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FOMC Preview: Will The Fed Turbo-Taper, And Will It Hike 2 Or 3 Times In 2022?

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by Tyler Durden
Wednesday, Dec 15, 2021 - 03:30 AM

As discussed earlier in our big-picture preview of tomorrow's FOMC meeting (see "Is The Fed As Hawked Up As The Market?"), the FOMC is expected to leave the fed funds rate target unchanged at 0-0.25%, although all the focus will be on the pace of its asset purchase tapering.

As Newsquawk summarizes, Fed officials have recently argued that there is a case to "turbo taper", i.e., to accelerate the pace from the current $15bln/month ($10bln of Treasury’s, $5bln of MBS), which on the current trajectory, would see purchases conclude in June 2022. However, hot inflation prints, which has seen the Fed retire the ‘transitory’ description, as well as signs of a strong jobs market recovery, have bolstered the case for an acceleration.

Some expect the Fed will double the pace of the taper to $30bln/month (or just below that, at $25BN), which would then see asset purchases conclude in March/April. Meanwhile, the statement will be eyed for any commentary on Omicron, which the central bank will likely acknowledge is a risk, but not something that would at this stage compel it to adjust its policy course.

Meanwhile, the term "transitory" will presumably be removed given Powell said it is now time to retire the description.

SGH Macro believes that there will be a noticeable change in the expressed reaction function and narrative, arguing that the Fed will shift from “supporting the labor market requires patient policy” to “supporting the labor market requires maintaining price stability.” SGH said this leaves balances of risks on the side of inflationary outcomes, with the Fed more likely to react to higher-than-expected pressures, as it has shown already leading into the confab.

"This is what creates the risk of a March rate hike, assuming the data holds on the current trends of strong demand growth, rapidly falling unemployment, and unacceptably high inflation," SGH concludes. The Fed will also publish update its Summary of Economic Projections, with much focus on the rate hike forecasts (which currently see one rate hike in 2022, with a 50/50 chance of another – lagging behind the market’s current view of two hikes with risks of a third); inflation forecasts are likely to be raised in the short term, but are still expected to show a decline into 2023 – the Fed chair recently told lawmakers that he expects price pressures to ease significantly next year.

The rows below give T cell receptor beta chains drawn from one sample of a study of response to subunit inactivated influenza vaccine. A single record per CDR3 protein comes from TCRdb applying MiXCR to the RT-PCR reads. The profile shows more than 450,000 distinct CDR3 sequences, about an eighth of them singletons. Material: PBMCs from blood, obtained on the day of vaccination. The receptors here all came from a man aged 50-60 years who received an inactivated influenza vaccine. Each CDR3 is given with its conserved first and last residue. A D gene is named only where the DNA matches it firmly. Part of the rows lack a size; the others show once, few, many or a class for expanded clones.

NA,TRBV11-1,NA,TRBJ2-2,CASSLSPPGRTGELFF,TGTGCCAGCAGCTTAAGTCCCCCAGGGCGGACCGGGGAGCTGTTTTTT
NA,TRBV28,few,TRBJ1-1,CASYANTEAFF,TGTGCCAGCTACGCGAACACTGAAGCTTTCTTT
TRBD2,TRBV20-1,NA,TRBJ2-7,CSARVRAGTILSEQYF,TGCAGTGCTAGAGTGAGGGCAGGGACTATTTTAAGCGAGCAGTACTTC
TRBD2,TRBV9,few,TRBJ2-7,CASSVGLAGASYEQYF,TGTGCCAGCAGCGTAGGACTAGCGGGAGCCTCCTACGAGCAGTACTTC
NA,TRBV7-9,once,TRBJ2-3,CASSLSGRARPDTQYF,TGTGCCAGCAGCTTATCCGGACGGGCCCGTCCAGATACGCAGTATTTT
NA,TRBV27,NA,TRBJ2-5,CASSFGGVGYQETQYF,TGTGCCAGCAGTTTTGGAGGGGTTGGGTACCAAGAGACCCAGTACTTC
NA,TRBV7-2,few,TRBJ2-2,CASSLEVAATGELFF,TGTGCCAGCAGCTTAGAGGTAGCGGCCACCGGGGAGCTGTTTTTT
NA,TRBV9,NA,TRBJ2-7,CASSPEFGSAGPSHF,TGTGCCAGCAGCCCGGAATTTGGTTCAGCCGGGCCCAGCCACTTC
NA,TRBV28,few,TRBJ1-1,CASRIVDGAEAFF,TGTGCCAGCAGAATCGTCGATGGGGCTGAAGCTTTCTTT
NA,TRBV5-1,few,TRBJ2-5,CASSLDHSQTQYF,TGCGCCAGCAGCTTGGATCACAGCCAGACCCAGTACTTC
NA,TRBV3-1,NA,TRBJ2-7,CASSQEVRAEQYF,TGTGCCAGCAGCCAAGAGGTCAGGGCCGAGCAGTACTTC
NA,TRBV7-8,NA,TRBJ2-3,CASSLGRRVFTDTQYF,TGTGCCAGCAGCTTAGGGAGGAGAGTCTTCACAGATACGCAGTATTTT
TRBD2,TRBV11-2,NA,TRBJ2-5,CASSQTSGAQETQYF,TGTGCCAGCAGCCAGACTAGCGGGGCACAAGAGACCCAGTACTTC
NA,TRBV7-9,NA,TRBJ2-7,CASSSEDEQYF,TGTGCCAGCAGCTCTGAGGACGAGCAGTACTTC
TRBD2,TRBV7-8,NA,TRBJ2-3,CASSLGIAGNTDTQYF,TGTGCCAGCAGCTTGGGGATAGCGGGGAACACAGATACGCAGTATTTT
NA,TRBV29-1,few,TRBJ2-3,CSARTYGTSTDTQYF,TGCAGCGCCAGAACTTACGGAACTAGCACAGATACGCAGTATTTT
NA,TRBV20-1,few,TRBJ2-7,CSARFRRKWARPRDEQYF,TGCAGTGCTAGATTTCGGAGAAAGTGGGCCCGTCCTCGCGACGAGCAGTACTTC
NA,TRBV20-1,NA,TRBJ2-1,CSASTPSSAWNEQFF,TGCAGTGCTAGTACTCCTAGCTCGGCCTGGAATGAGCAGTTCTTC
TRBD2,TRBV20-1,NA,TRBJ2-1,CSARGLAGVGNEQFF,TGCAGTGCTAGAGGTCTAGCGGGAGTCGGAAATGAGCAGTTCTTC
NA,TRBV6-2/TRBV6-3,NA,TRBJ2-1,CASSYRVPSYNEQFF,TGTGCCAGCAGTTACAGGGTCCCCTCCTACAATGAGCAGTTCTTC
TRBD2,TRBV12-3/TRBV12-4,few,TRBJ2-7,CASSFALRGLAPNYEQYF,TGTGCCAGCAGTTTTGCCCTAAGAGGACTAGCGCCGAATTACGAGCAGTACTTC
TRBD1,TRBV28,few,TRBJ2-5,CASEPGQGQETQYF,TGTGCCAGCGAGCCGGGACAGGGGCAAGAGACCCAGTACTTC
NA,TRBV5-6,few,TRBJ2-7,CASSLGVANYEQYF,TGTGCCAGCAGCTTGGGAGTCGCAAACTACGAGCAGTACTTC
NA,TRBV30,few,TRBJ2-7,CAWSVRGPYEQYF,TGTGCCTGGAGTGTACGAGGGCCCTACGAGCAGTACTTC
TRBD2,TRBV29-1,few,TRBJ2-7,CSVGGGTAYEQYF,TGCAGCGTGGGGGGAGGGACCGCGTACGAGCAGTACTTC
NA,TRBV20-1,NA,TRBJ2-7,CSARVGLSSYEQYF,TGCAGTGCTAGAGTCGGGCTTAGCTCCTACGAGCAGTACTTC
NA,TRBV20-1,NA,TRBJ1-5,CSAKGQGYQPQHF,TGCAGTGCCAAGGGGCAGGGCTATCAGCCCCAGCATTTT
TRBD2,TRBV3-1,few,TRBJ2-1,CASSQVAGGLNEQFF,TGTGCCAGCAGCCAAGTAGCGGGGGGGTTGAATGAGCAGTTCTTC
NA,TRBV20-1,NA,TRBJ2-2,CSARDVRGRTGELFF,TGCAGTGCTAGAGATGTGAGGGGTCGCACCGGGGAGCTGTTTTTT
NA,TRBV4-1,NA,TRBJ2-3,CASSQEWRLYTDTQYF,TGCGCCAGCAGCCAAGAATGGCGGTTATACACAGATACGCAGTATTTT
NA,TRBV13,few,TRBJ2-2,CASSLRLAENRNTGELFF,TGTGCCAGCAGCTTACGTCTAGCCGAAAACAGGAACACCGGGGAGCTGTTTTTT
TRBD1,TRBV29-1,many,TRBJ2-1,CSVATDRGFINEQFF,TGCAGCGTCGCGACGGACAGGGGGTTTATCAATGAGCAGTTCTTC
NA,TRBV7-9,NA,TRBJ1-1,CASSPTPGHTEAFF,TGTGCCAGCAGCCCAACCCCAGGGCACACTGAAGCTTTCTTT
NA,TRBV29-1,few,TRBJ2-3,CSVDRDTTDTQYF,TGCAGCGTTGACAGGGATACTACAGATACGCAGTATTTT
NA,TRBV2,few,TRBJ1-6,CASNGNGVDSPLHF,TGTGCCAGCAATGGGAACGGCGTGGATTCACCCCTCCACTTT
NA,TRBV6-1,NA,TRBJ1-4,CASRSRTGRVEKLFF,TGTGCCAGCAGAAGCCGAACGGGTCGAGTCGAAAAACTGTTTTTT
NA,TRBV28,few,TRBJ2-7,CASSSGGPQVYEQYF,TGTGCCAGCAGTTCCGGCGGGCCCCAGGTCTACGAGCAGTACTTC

Labor market forecasts should be revised positively, especially after the encouraging drop in unemployment in November (4.2% from 4.6%), alongside more encouraging slack measures. Powell in November said it was possible the US could achieve maximum employment by the middle of 2022. With tapering now expected to be concluded sooner than previously though, officials have argued this will give the Committee more optionality on rate hikes. SGH said that "a natural interpretation of this would be rate hikes in June and December," though its economists acknowledge risks of a hike as soon as March, although this is not likely to be reflected in the dot plot.

"Accelerating the taper only increases the optionally to hike before June, it doesn’t guarantee such a hike." A recent Reuters survey revealed economists expect the Fed to raise rates by 25bps in Q3 of 2022, but 30 of 36 surveyed felt there was a risk that the first-rate hike comes earlier than expected.

In its latest FOMC preview, Goldman (like Morgan Stanley) expects the Fed to double the pace of tapering to $30BN per month, and believes that the dots will show 2 hikes in 2022, 3 in 2023, and 4 in 2024, for a total of 9 (vs. 0.5 / 3 / 3 and a total of 6.5 in September).

For its part Goldman, expects the FOMC to deliver rate hikes next year in May, July, and November (vs. June, September, and December previously) and another 4 in 2023 and 2024 (spread evenly 2 and 2), for a total of 7 rate hikes through the end of 2024. This is, to put it mildly, laughable, as we will have a full-blown market crash long before any of this happens but we can go with it for now.

Finally, this is what Goldman expects the Fed's redline statement to look like tomorrow.

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